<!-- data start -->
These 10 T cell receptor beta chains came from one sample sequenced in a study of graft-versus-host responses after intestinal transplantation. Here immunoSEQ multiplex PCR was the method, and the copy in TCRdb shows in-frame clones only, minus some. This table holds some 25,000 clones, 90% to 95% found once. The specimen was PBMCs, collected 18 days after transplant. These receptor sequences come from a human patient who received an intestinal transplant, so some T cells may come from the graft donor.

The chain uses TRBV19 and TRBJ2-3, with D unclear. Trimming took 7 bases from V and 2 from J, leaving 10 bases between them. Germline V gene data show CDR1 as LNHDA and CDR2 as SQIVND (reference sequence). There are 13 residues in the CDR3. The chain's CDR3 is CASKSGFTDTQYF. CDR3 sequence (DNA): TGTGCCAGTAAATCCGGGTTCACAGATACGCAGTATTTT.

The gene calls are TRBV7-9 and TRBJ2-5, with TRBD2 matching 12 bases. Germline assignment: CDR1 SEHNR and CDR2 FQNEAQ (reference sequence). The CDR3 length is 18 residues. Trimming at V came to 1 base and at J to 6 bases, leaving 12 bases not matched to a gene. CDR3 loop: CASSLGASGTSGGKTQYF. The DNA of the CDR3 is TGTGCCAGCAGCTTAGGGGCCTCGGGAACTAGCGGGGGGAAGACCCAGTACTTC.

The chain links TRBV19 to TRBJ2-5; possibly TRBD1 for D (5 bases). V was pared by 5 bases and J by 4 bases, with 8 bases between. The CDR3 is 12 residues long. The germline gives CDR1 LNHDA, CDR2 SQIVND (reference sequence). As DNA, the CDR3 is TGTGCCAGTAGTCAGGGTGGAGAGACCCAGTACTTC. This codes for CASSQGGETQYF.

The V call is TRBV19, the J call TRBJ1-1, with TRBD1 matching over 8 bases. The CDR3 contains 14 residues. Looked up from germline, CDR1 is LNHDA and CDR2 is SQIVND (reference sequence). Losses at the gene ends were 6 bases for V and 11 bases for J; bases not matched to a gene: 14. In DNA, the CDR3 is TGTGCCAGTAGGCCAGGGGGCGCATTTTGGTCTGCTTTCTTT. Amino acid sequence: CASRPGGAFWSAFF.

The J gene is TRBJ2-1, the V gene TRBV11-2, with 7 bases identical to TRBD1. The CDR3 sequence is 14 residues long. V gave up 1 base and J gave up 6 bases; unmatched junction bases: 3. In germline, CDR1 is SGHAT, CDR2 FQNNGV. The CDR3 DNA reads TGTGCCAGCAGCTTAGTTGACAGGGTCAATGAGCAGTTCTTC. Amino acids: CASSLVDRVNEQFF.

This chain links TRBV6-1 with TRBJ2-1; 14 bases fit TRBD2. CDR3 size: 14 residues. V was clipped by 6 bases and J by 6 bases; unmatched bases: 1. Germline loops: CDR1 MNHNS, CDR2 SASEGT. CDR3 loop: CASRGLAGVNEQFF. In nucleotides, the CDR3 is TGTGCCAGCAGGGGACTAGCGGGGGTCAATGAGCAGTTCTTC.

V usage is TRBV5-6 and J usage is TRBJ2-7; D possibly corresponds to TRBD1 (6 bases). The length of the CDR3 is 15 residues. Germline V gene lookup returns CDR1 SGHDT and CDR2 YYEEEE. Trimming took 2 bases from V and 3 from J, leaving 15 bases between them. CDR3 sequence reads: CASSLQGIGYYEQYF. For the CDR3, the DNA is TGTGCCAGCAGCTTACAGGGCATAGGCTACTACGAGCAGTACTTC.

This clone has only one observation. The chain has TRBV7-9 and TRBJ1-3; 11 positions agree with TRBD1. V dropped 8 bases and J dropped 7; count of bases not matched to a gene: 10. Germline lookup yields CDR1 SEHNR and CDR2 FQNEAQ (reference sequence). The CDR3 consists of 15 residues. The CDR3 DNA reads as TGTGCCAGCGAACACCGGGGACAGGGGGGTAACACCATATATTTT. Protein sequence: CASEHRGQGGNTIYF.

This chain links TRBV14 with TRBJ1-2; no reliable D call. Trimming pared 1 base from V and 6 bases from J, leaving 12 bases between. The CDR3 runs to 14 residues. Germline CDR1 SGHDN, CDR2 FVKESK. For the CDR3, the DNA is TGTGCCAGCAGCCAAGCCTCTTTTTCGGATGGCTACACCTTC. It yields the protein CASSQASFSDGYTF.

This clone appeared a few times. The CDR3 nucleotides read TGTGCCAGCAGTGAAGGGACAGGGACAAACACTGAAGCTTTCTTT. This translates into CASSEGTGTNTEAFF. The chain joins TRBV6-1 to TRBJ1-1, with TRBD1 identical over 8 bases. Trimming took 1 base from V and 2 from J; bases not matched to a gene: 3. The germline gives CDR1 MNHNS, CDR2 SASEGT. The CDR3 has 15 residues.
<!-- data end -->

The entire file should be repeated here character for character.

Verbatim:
These 10 T cell receptor beta chains came from one sample sequenced in a study of graft-versus-host responses after intestinal transplantation. Here immunoSEQ multiplex PCR was the method, and the copy in TCRdb shows in-frame clones only, minus some. This table holds some 25,000 clones, 90% to 95% found once. The specimen was PBMCs, collected 18 days after transplant. These receptor sequences come from a human patient who received an intestinal transplant, so some T cells may come from the graft donor.

The chain uses TRBV19 and TRBJ2-3, with D unclear. Trimming took 7 bases from V and 2 from J, leaving 10 bases between them. Germline V gene data show CDR1 as LNHDA and CDR2 as SQIVND (reference sequence). There are 13 residues in the CDR3. The chain's CDR3 is CASKSGFTDTQYF. CDR3 sequence (DNA): TGTGCCAGTAAATCCGGGTTCACAGATACGCAGTATTTT.

The gene calls are TRBV7-9 and TRBJ2-5, with TRBD2 matching 12 bases. Germline assignment: CDR1 SEHNR and CDR2 FQNEAQ (reference sequence). The CDR3 length is 18 residues. Trimming at V came to 1 base and at J to 6 bases, leaving 12 bases not matched to a gene. CDR3 loop: CASSLGASGTSGGKTQYF. The DNA of the CDR3 is TGTGCCAGCAGCTTAGGGGCCTCGGGAACTAGCGGGGGGAAGACCCAGTACTTC.

The chain links TRBV19 to TRBJ2-5; possibly TRBD1 for D (5 bases). V was pared by 5 bases and J by 4 bases, with 8 bases between. The CDR3 is 12 residues long. The germline gives CDR1 LNHDA, CDR2 SQIVND (reference sequence). As DNA, the CDR3 is TGTGCCAGTAGTCAGGGTGGAGAGACCCAGTACTTC. This codes for CASSQGGETQYF.

The V call is TRBV19, the J call TRBJ1-1, with TRBD1 matching over 8 bases. The CDR3 contains 14 residues. Looked up from germline, CDR1 is LNHDA and CDR2 is SQIVND (reference sequence). Losses at the gene ends were 6 bases for V and 11 bases for J; bases not matched to a gene: 14. In DNA, the CDR3 is TGTGCCAGTAGGCCAGGGGGCGCATTTTGGTCTGCTTTCTTT. Amino acid sequence: CASRPGGAFWSAFF.

The J gene is TRBJ2-1, the V gene TRBV11-2, with 7 bases identical to TRBD1. The CDR3 sequence is 14 residues long. V gave up 1 base and J gave up 6 bases; unmatched junction bases: 3. In germline, CDR1 is SGHAT, CDR2 FQNNGV. The CDR3 DNA reads TGTGCCAGCAGCTTAGTTGACAGGGTCAATGAGCAGTTCTTC. Amino acids: CASSLVDRVNEQFF.

This chain links TRBV6-1 with TRBJ2-1; 14 bases fit TRBD2. CDR3 size: 14 residues. V was clipped by 6 bases and J by 6 bases; unmatched bases: 1. Germline loops: CDR1 MNHNS, CDR2 SASEGT. CDR3 loop: CASRGLAGVNEQFF. In nucleotides, the CDR3 is TGTGCCAGCAGGGGACTAGCGGGGGTCAATGAGCAGTTCTTC.

V usage is TRBV5-6 and J usage is TRBJ2-7; D possibly corresponds to TRBD1 (6 bases). The length of the CDR3 is 15 residues. Germline V gene lookup returns CDR1 SGHDT and CDR2 YYEEEE. Trimming took 2 bases from V and 3 from J, leaving 15 bases between them. CDR3 sequence reads: CASSLQGIGYYEQYF. For the CDR3, the DNA is TGTGCCAGCAGCTTACAGGGCATAGGCTACTACGAGCAGTACTTC.

This clone has only one observation. The chain has TRBV7-9 and TRBJ1-3; 11 positions agree with TRBD1. V dropped 8 bases and J dropped 7; count of bases not matched to a gene: 10. Germline lookup yields CDR1 SEHNR and CDR2 FQNEAQ (reference sequence). The CDR3 consists of 15 residues. The CDR3 DNA reads as TGTGCCAGCGAACACCGGGGACAGGGGGGTAACACCATATATTTT. Protein sequence: CASEHRGQGGNTIYF.

This chain links TRBV14 with TRBJ1-2; no reliable D call. Trimming pared 1 base from V and 6 bases from J, leaving 12 bases between. The CDR3 runs to 14 residues. Germline CDR1 SGHDN, CDR2 FVKESK. For the CDR3, the DNA is TGTGCCAGCAGCCAAGCCTCTTTTTCGGATGGCTACACCTTC. It yields the protein CASSQASFSDGYTF.

This clone appeared a few times. The CDR3 nucleotides read TGTGCCAGCAGTGAAGGGACAGGGACAAACACTGAAGCTTTCTTT. This translates into CASSEGTGTNTEAFF. The chain joins TRBV6-1 to TRBJ1-1, with TRBD1 identical over 8 bases. Trimming took 1 base from V and 2 from J; bases not matched to a gene: 3. The germline gives CDR1 MNHNS, CDR2 SASEGT. The CDR3 has 15 residues.